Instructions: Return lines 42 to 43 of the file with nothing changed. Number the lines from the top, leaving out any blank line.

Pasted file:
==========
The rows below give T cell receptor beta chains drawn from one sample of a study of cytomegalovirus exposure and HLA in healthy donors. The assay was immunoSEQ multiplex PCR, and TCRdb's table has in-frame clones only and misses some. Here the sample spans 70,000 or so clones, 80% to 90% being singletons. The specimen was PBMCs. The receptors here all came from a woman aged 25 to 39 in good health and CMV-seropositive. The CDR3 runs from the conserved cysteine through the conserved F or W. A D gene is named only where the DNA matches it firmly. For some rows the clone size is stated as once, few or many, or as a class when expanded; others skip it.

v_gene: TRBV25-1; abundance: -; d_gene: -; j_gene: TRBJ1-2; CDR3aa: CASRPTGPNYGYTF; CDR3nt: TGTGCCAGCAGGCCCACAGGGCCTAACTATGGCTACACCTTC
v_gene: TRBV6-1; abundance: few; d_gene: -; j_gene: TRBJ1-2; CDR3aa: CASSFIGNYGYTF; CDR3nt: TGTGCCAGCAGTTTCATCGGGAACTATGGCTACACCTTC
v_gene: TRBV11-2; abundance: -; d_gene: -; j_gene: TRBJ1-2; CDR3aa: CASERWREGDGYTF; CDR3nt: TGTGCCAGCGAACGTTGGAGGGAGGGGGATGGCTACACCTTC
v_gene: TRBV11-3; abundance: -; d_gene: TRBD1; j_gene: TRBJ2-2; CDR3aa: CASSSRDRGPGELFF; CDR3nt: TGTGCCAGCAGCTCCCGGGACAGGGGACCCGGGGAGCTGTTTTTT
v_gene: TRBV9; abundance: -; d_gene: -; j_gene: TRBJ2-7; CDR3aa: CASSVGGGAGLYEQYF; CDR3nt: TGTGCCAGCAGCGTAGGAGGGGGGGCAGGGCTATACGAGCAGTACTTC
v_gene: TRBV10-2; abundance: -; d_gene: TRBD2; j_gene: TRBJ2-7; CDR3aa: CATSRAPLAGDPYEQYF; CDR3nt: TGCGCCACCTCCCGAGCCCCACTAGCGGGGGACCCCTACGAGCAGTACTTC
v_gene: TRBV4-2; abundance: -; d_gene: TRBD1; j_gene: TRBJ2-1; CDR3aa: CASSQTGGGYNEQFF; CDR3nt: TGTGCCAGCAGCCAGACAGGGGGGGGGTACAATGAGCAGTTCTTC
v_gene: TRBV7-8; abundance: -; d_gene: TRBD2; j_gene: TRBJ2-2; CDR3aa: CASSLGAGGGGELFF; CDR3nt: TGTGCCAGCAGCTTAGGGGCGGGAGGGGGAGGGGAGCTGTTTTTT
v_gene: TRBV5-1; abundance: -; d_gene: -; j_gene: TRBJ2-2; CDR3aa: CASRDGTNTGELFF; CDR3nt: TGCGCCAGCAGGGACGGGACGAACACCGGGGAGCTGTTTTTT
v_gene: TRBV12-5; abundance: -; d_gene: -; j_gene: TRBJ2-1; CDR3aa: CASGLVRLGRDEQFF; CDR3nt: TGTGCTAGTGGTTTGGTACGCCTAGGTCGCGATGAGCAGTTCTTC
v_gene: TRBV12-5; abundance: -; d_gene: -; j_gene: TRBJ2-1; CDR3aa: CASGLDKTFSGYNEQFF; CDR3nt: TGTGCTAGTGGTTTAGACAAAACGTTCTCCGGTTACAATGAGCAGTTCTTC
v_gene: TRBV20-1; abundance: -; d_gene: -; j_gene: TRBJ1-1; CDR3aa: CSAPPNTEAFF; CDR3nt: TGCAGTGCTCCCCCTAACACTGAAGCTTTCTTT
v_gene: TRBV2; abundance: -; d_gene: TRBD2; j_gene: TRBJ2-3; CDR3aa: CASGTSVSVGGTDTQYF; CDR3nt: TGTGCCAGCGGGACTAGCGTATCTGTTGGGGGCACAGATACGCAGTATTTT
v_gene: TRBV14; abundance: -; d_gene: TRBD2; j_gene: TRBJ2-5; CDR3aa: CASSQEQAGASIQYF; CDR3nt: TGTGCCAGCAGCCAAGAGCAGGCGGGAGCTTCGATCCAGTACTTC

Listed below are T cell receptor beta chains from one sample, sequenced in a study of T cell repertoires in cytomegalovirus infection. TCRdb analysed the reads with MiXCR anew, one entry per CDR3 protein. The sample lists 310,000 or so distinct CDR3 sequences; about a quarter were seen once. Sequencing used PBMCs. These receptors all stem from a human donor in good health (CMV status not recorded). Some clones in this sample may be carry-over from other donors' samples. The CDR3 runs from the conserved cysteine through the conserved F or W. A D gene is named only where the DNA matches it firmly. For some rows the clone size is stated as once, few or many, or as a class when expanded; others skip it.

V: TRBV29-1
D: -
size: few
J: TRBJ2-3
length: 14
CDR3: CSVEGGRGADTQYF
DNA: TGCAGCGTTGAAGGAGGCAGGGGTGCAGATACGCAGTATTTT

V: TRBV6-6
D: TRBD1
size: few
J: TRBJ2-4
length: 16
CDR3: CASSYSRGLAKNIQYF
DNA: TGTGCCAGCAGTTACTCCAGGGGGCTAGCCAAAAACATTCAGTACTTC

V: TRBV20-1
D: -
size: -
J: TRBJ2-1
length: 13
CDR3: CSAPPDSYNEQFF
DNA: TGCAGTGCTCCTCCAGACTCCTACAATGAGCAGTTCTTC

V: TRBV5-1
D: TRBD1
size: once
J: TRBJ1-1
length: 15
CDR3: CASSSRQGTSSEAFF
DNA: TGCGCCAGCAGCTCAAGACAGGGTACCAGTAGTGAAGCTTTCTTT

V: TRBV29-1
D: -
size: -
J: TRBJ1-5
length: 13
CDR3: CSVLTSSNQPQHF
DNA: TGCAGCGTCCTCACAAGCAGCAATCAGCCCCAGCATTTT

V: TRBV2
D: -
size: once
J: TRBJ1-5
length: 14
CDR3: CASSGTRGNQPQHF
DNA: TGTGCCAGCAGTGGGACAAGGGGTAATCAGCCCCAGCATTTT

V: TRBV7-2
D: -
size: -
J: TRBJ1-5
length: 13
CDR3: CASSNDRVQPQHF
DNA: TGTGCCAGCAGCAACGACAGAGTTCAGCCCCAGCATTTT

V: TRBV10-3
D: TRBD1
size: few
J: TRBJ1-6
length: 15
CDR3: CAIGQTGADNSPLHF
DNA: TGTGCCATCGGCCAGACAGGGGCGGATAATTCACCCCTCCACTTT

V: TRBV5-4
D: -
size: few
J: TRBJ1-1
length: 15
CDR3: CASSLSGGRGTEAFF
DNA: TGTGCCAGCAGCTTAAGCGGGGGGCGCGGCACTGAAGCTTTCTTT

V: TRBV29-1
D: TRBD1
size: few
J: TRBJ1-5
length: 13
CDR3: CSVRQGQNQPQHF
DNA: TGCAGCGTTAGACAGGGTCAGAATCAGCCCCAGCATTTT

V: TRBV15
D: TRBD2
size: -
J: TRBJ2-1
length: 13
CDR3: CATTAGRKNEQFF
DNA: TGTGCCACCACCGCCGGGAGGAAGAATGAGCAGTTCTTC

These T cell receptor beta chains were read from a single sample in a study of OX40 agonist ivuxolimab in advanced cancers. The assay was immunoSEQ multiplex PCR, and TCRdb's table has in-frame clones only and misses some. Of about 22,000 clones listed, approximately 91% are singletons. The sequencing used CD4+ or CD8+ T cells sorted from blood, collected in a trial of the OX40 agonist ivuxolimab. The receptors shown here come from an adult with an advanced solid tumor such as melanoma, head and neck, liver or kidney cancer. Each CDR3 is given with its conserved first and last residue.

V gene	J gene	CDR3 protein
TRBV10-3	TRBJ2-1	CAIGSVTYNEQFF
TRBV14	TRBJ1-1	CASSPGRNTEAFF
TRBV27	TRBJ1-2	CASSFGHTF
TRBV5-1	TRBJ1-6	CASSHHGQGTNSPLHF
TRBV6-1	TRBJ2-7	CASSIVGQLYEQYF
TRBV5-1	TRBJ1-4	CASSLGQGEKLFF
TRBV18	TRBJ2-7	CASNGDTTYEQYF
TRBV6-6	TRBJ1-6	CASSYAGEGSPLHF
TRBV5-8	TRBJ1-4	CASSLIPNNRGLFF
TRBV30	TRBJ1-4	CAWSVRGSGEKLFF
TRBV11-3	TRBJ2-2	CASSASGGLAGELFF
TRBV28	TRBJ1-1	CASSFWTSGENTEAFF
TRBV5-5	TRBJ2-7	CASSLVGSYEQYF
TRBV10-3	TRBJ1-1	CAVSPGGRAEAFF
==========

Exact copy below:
length: 15
CDR3: CASSSRQGTSSEAFF